Kiddipedia

Kiddipedia

Media kindly brought to you by Plum Play 

It’s easy to underestimate how humble sand and water can play a big role in your child’s grasp of basic science and creative expression that help them make sense of the world. The feeling of sand and water between their toes during a family outing to the beach is just the beginning of a sensory learning process that holds the key to their understanding. Parents are encouraged to make sand and water play a frequent, ongoing activity for their child, as these natural resources form a perfect pairing to support early STEM/STEAM (science, technology, engineering, arts and maths) education.

So, what does sand and water play actually teach kids? From a science perspective, gravity, measurement, volume (full versus empty), weight, buoyancy (sink vs float) and motion, are all addressed, and on the arts spectrum, it nurtures creativity, literacy and sociability. It’s no surprise then that child education experts sing its praises: “Sand and water play are two staple sensory activities that should be found in every early years environment due to the huge myriad of learning opportunities they offer” (source).

The experiences you give your little one now, could shape their engagement with science, the arts and the natural world, for years to come. It’s why Plum Play, the Active Play Specialists, developed their popular range of activity tables and the newly released Discovery® Forest Water Run, to support this important form of sensory play. With their help, let’s explore the methods in which you can engage your child in early STEAM education through sand and water, while having a mountain of fun!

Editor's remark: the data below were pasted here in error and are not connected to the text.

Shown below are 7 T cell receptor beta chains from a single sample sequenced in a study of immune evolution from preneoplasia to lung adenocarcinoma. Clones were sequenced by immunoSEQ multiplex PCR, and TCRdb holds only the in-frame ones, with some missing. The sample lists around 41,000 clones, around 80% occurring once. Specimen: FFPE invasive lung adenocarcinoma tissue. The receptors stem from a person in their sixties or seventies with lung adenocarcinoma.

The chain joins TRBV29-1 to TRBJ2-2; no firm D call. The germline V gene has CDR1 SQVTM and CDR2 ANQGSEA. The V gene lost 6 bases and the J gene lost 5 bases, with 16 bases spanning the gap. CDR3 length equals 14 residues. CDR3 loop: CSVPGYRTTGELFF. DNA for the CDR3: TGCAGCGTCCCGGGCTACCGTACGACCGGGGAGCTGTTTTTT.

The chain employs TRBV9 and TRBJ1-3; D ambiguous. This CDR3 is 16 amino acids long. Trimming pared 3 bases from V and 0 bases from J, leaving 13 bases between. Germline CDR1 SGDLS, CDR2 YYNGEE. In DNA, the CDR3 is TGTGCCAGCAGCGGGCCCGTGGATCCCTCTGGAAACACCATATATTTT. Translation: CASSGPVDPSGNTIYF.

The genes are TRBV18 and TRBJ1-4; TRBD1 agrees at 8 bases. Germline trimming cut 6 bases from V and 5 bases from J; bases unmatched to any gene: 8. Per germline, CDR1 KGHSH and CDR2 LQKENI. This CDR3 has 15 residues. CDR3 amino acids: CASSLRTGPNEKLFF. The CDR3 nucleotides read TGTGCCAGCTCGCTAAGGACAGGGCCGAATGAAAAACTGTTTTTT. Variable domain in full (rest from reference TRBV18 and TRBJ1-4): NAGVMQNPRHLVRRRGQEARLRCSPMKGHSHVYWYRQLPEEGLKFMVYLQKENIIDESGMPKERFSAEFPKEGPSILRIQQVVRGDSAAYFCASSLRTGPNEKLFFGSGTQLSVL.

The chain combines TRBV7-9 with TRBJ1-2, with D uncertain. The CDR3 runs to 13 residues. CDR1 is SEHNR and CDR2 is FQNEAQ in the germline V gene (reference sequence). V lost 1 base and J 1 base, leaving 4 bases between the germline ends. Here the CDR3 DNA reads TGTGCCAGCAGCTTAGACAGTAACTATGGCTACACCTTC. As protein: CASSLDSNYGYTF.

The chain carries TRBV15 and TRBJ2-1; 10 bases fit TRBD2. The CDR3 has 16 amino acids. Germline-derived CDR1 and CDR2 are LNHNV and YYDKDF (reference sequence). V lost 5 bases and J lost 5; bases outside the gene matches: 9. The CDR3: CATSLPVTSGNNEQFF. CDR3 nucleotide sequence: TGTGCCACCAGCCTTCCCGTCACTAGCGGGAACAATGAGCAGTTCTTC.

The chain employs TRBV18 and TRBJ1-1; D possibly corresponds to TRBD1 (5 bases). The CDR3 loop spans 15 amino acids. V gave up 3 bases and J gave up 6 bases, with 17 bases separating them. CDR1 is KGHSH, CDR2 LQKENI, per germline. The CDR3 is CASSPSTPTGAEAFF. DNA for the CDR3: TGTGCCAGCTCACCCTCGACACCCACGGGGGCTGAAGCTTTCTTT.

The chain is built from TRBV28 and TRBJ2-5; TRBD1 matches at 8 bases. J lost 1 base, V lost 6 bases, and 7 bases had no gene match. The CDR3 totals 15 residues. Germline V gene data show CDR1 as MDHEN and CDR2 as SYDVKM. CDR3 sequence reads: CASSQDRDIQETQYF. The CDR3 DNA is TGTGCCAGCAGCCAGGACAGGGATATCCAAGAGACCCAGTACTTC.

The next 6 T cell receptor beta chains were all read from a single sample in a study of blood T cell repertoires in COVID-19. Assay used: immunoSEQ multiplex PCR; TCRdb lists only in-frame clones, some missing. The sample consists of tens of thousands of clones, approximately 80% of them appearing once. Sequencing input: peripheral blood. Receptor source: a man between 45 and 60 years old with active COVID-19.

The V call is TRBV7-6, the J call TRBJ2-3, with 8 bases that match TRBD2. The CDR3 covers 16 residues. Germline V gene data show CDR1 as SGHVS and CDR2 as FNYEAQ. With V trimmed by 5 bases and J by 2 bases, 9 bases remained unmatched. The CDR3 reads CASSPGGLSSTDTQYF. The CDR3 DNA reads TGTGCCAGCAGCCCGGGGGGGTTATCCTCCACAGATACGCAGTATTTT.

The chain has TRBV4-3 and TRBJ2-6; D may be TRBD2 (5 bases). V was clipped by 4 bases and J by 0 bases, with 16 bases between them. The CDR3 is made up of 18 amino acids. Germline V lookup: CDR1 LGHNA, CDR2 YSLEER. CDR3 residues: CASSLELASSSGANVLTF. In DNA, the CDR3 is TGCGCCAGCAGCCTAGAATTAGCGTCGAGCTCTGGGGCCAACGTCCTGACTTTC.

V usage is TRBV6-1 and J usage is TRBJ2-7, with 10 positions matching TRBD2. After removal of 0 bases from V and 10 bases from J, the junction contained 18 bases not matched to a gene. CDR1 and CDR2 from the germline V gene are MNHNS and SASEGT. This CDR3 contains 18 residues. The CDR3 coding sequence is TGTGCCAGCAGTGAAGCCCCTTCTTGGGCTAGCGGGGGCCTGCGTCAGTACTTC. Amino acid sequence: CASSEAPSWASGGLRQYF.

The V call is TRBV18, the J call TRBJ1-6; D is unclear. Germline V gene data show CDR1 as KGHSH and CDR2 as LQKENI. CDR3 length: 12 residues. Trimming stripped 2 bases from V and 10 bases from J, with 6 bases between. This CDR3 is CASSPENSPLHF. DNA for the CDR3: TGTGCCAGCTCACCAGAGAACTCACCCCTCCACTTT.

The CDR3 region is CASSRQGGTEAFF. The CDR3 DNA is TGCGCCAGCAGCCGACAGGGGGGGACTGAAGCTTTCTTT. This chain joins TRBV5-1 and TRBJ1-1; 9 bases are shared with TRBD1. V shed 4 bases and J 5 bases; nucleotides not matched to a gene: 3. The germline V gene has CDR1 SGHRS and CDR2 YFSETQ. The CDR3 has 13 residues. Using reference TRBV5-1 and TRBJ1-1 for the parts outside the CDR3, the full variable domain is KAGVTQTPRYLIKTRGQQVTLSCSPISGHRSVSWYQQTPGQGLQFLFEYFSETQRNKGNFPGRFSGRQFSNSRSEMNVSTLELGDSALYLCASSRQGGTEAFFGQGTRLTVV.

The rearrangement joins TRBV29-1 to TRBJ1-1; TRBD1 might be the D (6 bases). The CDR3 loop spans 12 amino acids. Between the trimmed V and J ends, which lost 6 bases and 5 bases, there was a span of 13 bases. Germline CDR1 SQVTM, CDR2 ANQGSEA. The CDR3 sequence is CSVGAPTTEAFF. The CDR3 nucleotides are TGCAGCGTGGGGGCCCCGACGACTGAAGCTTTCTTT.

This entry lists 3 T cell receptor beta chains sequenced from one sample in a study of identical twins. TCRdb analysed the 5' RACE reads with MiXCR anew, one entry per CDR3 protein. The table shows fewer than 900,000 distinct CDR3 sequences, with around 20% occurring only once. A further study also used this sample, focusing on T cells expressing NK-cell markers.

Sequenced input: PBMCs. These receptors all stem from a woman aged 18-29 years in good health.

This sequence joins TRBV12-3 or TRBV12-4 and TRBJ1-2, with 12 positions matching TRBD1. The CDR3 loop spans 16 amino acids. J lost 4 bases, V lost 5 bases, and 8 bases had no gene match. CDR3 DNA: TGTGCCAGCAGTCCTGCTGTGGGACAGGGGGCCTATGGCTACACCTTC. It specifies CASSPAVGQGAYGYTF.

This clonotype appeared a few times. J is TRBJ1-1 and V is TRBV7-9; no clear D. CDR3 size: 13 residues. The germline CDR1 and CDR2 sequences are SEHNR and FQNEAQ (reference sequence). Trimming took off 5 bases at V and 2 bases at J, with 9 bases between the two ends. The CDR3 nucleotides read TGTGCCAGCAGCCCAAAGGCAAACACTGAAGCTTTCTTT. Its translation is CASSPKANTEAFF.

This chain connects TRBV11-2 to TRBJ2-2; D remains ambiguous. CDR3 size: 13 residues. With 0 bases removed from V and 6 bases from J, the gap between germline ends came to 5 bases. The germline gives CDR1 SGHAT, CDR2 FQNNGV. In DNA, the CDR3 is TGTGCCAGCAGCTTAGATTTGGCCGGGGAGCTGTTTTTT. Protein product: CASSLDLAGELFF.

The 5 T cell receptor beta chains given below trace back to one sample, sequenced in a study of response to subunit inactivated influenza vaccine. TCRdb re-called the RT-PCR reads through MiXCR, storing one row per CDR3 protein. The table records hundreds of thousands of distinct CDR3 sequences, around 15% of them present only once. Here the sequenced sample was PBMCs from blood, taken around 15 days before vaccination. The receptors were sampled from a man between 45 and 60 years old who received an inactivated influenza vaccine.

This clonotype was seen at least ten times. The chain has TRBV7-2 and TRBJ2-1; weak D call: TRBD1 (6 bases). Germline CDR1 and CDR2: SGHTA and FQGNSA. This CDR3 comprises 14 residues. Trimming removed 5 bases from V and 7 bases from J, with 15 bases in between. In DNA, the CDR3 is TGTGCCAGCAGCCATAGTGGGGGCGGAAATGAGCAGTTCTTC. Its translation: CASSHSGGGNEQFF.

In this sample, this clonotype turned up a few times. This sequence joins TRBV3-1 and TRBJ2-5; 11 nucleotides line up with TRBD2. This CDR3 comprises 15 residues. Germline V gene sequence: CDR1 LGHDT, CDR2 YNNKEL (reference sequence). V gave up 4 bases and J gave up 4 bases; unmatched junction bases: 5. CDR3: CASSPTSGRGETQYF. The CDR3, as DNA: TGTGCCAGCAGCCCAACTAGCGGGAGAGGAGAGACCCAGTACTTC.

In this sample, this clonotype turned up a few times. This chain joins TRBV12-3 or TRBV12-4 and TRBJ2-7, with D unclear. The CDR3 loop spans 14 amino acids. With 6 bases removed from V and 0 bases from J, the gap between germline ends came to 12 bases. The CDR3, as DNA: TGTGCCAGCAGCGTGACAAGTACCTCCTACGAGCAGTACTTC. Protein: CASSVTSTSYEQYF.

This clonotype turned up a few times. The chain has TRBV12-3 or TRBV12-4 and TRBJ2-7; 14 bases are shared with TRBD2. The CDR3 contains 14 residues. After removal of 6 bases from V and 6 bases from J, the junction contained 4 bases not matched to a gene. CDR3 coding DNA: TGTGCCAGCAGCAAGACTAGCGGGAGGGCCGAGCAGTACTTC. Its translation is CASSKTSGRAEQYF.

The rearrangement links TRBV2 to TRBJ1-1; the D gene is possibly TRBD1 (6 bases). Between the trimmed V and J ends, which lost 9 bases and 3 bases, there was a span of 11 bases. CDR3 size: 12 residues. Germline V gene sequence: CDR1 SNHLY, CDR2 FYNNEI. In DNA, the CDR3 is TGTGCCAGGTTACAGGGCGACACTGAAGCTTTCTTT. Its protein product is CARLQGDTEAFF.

Introducing kids to STEAM concepts in a practical way

You may be surprised to learn that “research suggests that by the age of 7, most children have developed either a positive or negative attitude towards science education that will remain entrenched” (source). It certainly makes the case for starting early! Kids and even babies have an instinct to experiment, so it’s just a matter of harnessing it at an age-appropriate level.